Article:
Wordle sells to New York Times for seven-figures but will it stay free?
New York, New York - The creator behind the puzzle craze Wordle says he has sold the online game to The New York Times, but has promised that the game will remain free to play as it switches to a new platform.
Wordle, now played by millions of people every day just months after it launched, was sold to the New York Times for a "price in the low-seven figures," the newspaper and Wordle creator Josh Wardle announced on Monday.
Perhaps most importantly for Wordle addicts, Wardle says he is working with the New York Times "to make sure your wins and streaks will be preserved."
However, the wording of the newspaper's statement leaves open the possibility that Wordle may at some point require a subscription to be played, like other New York Times games.
"At the time it moves to The New York Times, Wordle will be free to play for new and existing players, and no changes will be made to its gameplay," the New York Times says, echoing a similar promise from Wardle.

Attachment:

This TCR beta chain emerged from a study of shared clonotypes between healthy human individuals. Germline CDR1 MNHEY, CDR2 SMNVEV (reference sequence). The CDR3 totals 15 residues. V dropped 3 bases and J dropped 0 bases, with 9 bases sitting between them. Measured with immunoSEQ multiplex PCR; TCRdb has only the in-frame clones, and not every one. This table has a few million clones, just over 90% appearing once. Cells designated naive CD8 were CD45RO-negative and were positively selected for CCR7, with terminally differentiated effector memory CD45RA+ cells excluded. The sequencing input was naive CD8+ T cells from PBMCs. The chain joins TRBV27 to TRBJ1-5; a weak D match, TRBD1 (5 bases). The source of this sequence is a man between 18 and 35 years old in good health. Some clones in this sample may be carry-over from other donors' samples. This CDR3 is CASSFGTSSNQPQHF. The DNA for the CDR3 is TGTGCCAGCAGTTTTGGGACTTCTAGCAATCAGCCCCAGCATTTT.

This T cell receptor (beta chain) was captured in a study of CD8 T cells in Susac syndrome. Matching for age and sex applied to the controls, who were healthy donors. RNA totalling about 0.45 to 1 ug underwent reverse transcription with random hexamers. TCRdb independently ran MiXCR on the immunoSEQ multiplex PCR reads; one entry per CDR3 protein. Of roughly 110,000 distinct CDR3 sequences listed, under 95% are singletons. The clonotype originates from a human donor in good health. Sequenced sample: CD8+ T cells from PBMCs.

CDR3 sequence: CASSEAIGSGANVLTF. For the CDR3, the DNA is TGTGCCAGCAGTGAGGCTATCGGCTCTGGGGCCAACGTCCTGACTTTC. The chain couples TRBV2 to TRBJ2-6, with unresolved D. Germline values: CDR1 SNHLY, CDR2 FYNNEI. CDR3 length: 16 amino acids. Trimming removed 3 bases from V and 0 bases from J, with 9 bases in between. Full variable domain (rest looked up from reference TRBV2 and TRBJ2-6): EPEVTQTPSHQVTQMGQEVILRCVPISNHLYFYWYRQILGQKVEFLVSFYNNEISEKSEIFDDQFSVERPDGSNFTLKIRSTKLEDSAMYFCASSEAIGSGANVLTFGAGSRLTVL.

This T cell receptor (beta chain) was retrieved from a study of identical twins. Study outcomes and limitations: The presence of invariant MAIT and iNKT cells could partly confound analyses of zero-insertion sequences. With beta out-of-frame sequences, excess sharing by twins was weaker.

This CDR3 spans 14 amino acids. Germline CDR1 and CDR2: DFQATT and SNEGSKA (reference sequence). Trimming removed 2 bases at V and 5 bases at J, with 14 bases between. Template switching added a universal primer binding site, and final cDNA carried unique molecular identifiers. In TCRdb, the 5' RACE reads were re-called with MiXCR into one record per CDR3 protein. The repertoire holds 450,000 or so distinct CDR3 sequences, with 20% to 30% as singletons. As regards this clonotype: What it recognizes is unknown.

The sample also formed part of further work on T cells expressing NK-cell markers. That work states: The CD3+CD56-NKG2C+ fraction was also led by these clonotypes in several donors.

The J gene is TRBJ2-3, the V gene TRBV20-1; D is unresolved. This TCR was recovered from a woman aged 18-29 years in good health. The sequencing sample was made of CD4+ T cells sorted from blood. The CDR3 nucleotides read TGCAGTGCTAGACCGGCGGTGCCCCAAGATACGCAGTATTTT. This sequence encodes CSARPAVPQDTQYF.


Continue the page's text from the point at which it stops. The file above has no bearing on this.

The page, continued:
NY Times general manager gushes over game
The game, which tracks each players performance in its daily word puzzles, was created by Brooklyn-based software developer Wardle in October 2021 as a web application and has since taken the web by storm.
While only 90 people were playing it every day in November, millions now play it daily, according to the New York Times.
"If you’re like me, you probably wake up every morning thinking about Wordle, and savoring those precious moments of discovery, surprise and accomplishment," said Jonathan Knight, general manager for The New York Times Games.
The five-letter-word puzzle's popularity comes in part from the fact that players are able to share their results on social networks like Twitter without giving away the word to be guessed.
Wordle's success was also viewed with particular attention in the industry because it took place completely outside Apple and Google's sphere of influence, and was not hosted in any app stores, but on a simple website.
As its fan base grew, so did the number of unauthorized copies. While Wordle clones were quickly removed from Apple's and Google's app stores, there are still quite a few Wordle offerings on the web today that copy the game idea without Wardle's consent.
Cover photo: Collage: IMAGO / Kyodo News & NurPhoto